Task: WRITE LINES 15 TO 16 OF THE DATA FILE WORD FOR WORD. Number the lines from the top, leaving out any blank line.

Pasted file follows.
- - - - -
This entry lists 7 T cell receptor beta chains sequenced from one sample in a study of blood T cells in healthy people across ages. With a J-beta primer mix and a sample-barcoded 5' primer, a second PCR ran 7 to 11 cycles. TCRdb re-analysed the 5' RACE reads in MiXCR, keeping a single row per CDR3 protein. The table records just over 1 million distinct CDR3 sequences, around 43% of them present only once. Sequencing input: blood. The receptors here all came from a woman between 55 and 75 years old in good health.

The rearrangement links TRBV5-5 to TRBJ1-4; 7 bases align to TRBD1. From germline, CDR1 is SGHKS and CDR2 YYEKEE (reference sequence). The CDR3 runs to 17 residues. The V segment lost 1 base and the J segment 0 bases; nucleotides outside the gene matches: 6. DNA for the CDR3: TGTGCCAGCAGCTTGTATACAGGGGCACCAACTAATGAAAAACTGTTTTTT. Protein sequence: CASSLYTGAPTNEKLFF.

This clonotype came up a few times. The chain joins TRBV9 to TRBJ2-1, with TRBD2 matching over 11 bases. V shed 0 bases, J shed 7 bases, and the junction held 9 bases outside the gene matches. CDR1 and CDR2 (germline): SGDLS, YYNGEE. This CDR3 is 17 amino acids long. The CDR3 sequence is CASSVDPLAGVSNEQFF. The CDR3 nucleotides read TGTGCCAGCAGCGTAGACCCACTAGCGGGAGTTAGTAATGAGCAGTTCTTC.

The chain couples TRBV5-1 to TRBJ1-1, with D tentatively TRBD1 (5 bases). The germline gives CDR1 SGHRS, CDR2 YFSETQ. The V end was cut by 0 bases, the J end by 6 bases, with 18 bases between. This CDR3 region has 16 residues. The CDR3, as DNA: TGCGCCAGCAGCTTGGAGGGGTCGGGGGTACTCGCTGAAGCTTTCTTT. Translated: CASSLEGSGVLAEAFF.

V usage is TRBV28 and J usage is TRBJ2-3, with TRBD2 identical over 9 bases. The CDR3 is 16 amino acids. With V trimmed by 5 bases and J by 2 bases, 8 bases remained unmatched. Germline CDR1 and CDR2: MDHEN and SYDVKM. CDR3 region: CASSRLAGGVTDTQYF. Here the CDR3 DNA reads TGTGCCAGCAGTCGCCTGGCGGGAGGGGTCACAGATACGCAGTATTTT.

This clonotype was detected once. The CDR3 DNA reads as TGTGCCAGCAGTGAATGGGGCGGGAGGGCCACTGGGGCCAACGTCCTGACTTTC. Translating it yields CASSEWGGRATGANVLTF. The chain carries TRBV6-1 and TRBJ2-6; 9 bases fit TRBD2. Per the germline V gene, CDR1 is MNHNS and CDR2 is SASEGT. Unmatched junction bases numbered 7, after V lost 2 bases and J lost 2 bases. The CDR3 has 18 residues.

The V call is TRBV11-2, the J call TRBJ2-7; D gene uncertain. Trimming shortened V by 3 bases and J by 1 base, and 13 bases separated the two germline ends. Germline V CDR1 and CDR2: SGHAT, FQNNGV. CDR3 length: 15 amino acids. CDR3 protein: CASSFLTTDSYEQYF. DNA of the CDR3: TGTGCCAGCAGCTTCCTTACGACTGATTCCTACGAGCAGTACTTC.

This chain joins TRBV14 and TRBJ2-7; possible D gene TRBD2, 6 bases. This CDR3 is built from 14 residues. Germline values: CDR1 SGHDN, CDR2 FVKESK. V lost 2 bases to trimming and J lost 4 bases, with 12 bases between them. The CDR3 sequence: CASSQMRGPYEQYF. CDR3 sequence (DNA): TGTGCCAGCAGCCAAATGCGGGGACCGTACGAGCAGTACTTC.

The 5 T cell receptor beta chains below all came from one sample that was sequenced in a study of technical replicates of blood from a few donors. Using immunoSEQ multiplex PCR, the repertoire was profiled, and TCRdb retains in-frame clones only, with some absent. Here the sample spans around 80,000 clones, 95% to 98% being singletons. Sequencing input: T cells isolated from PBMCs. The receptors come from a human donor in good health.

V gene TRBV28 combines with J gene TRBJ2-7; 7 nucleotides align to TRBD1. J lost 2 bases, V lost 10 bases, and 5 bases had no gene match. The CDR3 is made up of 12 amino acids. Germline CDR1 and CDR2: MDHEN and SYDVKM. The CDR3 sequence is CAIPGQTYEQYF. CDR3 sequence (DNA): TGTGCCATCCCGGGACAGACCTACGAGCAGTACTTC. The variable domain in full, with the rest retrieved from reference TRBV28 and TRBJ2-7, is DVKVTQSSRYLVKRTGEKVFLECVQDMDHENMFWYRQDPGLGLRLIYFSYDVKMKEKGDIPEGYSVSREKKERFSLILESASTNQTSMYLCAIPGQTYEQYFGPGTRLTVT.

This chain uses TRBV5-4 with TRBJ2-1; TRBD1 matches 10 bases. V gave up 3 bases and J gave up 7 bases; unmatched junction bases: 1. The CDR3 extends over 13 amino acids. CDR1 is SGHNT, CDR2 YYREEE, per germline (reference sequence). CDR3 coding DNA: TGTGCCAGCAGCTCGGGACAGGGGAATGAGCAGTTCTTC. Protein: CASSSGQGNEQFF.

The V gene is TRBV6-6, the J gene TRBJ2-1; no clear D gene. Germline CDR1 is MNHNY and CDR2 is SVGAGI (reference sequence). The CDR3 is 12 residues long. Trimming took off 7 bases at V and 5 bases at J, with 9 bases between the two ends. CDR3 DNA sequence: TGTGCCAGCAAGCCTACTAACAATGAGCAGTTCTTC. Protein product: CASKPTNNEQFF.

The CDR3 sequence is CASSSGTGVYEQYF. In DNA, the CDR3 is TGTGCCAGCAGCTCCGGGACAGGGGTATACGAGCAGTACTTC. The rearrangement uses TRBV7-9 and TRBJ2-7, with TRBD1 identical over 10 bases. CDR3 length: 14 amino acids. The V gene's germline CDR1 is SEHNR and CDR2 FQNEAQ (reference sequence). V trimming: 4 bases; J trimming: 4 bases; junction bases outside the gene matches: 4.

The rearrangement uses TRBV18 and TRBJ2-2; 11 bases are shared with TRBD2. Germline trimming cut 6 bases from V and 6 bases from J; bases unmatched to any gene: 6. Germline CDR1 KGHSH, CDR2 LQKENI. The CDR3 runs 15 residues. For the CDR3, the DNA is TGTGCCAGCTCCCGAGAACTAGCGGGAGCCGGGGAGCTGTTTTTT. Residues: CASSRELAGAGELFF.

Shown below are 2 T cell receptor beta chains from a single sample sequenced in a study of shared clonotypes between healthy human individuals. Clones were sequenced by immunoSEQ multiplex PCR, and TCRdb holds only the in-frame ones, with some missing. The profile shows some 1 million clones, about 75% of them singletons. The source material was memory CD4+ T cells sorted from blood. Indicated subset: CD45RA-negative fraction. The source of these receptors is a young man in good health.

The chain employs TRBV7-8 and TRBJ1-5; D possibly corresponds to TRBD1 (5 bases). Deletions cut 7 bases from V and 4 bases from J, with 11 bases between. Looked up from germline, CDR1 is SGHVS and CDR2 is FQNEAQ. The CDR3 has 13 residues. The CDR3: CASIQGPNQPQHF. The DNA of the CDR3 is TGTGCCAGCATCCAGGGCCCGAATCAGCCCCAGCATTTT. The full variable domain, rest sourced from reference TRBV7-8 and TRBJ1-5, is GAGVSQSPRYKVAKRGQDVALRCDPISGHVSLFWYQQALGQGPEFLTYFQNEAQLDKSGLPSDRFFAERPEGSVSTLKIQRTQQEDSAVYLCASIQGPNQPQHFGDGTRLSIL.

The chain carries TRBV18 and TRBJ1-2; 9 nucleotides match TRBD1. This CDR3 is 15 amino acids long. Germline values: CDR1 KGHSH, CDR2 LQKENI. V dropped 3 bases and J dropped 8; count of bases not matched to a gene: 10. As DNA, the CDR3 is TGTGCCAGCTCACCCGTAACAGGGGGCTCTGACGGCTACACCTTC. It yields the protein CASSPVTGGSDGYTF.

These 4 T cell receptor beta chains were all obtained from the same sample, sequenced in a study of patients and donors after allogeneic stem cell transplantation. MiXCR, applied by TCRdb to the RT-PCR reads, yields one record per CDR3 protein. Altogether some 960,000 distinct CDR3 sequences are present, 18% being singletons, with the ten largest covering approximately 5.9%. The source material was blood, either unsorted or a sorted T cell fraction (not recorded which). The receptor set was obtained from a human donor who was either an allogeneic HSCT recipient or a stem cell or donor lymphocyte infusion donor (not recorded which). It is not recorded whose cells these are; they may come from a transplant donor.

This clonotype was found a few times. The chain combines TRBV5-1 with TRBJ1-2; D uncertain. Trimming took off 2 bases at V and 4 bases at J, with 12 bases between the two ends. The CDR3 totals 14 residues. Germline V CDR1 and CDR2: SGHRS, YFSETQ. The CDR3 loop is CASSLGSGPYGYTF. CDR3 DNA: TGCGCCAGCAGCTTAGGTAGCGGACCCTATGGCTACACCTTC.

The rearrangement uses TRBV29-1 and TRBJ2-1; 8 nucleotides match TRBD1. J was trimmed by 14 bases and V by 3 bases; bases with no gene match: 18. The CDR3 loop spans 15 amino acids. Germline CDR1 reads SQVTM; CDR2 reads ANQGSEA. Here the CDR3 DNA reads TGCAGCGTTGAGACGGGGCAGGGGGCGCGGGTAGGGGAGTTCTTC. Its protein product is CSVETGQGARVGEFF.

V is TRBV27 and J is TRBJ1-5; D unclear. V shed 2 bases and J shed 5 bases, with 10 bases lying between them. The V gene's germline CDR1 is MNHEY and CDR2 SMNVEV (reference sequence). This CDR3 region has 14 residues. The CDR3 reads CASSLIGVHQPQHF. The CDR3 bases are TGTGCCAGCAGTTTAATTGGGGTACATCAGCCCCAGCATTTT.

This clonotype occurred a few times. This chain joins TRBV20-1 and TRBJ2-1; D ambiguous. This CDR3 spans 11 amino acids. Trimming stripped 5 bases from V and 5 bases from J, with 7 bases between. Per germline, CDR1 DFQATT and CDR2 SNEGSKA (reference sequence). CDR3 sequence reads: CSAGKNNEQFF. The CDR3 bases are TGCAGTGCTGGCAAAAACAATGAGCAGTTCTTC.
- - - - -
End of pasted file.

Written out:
Shown below are 2 T cell receptor beta chains from a single sample sequenced in a study of shared clonotypes between healthy human individuals. Clones were sequenced by immunoSEQ multiplex PCR, and TCRdb holds only the in-frame ones, with some missing. The profile shows some 1 million clones, about 75% of them singletons. The source material was memory CD4+ T cells sorted from blood. Indicated subset: CD45RA-negative fraction. The source of these receptors is a young man in good health.

The chain employs TRBV7-8 and TRBJ1-5; D possibly corresponds to TRBD1 (5 bases). Deletions cut 7 bases from V and 4 bases from J, with 11 bases between. Looked up from germline, CDR1 is SGHVS and CDR2 is FQNEAQ. The CDR3 has 13 residues. The CDR3: CASIQGPNQPQHF. The DNA of the CDR3 is TGTGCCAGCATCCAGGGCCCGAATCAGCCCCAGCATTTT. The full variable domain, rest sourced from reference TRBV7-8 and TRBJ1-5, is GAGVSQSPRYKVAKRGQDVALRCDPISGHVSLFWYQQALGQGPEFLTYFQNEAQLDKSGLPSDRFFAERPEGSVSTLKIQRTQQEDSAVYLCASIQGPNQPQHFGDGTRLSIL.